Frocester hill is a great climb on the edge of the Cotswolds. It climbs from the flat lands of the Severn valley up towards Nympsfield and Uley. It affords great views from the top looking towards Wales. Another advantage of the climb is that it is well engineered – offering a very steady gradient averaging around 9%, but nothing steeper than 11 or 12%. It allows you to get into a good rhythm – the real test is the length of the climb – it is longer than many English climbs, and gives a little taster of what climbs are like in the Pyrenees.
The full climb starts in the village of Frocester, but for the first 0.7 miles, climbs at only 1 or 2%, but then the road unmistakeably rears upwards, and there is a long slog to the top of the hill.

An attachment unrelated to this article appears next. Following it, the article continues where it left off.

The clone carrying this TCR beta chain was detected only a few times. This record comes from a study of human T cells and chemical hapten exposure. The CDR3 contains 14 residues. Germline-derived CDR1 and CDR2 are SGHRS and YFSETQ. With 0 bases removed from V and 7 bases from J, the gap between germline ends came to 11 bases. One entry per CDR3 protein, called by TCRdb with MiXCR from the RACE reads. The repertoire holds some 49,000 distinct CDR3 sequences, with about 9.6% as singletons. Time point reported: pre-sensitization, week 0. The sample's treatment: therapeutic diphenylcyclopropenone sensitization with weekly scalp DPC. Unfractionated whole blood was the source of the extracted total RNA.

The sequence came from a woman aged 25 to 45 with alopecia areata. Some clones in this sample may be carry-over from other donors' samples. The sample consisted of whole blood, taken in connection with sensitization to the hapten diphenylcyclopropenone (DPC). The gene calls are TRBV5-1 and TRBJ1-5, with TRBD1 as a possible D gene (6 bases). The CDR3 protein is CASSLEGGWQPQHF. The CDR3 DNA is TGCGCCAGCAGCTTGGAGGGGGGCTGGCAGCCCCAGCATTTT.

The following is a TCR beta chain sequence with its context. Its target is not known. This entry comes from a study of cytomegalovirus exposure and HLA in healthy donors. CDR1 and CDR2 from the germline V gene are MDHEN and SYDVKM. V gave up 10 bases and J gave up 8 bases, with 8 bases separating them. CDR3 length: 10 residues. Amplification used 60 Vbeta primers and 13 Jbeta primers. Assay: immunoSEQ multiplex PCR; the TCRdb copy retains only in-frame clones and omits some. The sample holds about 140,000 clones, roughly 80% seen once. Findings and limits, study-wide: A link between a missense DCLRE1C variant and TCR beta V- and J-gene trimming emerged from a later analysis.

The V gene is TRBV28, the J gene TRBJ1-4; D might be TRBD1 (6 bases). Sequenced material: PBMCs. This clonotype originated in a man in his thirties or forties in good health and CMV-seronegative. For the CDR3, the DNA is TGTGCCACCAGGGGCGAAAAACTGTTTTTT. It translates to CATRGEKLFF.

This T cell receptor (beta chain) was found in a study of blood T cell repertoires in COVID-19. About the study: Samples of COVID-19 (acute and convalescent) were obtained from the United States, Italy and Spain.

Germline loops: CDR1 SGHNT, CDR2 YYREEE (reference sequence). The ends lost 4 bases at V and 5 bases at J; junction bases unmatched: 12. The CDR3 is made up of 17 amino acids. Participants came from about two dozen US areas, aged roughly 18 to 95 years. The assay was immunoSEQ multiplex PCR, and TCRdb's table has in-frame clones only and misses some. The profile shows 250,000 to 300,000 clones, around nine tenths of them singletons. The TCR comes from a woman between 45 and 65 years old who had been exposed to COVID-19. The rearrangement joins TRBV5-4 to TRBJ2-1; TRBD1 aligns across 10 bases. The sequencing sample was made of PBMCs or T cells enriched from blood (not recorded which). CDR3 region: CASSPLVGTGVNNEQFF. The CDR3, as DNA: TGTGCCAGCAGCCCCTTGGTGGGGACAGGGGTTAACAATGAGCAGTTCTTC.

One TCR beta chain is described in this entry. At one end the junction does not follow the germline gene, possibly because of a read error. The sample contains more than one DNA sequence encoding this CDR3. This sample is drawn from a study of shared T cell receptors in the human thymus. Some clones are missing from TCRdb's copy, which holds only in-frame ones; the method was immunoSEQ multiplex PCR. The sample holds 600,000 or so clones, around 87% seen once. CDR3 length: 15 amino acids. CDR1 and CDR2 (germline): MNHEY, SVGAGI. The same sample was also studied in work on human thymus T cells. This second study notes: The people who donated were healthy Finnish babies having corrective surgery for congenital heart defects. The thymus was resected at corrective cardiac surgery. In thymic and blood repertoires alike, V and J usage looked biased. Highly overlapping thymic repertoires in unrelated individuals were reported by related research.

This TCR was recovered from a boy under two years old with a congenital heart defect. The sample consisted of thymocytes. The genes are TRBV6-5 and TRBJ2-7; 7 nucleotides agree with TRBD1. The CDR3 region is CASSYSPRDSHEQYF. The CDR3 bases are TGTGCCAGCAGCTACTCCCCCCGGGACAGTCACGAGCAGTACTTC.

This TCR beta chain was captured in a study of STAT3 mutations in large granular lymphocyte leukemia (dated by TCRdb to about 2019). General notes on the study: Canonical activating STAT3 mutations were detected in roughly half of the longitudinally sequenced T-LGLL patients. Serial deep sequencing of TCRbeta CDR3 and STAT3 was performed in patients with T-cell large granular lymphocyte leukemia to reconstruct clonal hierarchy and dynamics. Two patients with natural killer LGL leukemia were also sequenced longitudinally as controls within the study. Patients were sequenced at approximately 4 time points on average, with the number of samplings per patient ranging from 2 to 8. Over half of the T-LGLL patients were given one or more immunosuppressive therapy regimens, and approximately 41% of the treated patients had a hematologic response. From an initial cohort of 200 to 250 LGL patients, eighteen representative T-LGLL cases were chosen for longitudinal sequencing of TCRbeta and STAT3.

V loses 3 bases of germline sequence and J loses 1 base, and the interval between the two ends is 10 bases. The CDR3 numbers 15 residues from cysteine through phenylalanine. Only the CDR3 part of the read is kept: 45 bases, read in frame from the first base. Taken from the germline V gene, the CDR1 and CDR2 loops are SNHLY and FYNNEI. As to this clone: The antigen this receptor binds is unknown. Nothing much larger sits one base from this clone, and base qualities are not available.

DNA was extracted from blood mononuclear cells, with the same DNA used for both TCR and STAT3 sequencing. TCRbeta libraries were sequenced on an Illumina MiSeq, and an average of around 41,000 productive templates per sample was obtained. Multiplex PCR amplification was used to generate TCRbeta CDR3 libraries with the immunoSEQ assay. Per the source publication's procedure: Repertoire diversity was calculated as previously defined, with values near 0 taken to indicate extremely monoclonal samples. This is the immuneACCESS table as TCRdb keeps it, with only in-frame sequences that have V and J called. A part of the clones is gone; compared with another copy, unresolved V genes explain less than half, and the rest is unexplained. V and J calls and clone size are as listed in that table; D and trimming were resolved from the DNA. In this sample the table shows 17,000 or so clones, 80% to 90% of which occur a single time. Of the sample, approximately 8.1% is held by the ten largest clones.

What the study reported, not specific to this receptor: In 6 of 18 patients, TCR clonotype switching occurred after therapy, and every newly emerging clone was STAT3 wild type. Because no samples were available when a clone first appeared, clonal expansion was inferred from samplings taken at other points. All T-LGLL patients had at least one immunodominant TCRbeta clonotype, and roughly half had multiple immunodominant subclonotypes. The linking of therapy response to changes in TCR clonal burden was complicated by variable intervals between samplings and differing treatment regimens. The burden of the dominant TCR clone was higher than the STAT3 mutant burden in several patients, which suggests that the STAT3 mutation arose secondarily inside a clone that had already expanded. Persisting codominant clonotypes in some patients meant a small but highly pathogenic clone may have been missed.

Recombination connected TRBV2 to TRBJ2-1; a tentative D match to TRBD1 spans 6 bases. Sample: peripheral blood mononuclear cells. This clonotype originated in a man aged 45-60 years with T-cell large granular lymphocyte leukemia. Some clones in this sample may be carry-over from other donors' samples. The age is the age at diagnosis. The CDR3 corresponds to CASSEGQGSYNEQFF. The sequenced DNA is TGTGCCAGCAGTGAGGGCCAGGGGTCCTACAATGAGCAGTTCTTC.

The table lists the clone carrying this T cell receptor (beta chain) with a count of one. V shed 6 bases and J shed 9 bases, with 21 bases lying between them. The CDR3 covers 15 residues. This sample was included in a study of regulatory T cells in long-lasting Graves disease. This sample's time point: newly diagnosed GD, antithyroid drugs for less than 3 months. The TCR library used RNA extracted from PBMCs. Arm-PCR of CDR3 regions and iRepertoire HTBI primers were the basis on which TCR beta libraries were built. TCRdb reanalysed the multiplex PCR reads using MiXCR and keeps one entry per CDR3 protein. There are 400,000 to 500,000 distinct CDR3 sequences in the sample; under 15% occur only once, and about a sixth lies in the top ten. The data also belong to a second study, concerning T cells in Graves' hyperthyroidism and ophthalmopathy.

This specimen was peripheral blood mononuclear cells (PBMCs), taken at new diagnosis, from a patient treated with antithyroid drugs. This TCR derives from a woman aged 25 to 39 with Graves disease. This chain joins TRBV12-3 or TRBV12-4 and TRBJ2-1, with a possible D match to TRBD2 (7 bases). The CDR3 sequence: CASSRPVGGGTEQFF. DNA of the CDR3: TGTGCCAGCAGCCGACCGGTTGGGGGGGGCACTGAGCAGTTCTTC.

Frocester hill NW to the south east (Frocester to Uley)
- Location: Stonehouse, Gloucestershire
- Distance 1.2 miles
- Average gradient: 9%
- Maximum gradient: 11%
- Height gain. 185m
- 100 climbs: #104
- Frocester Hill Strava
- Everesting? 37.7 *2.55 miles = 96 miles in total
From a hill climbing perspective, it would make an ideal hill for an everesting attempt because the gradient is constant around that magic gradient of 10%. The only drawback is that it is just a little busy to be doing 300 u-turns in the middle of the road. It’s not as busy as many roads. But, when you imagine doing a u-turn at the bottom of a fast descent, you realise how difficult that is.
Riding Frocester hill
I have ridden Frocester hill twice.
Once was during a long ride from Oxford (200km). The second time was in the middle of the Bristol South CC Megahilly, which takes in five major climbs around that area. It is really a fantastic time trial and highlights the variety of testing climbs in this part of the world. I was on my time trial bike, which is not idea for climbing Frocester hill, but not that much slower because although it is heavier, you can still do the climb in the saddle.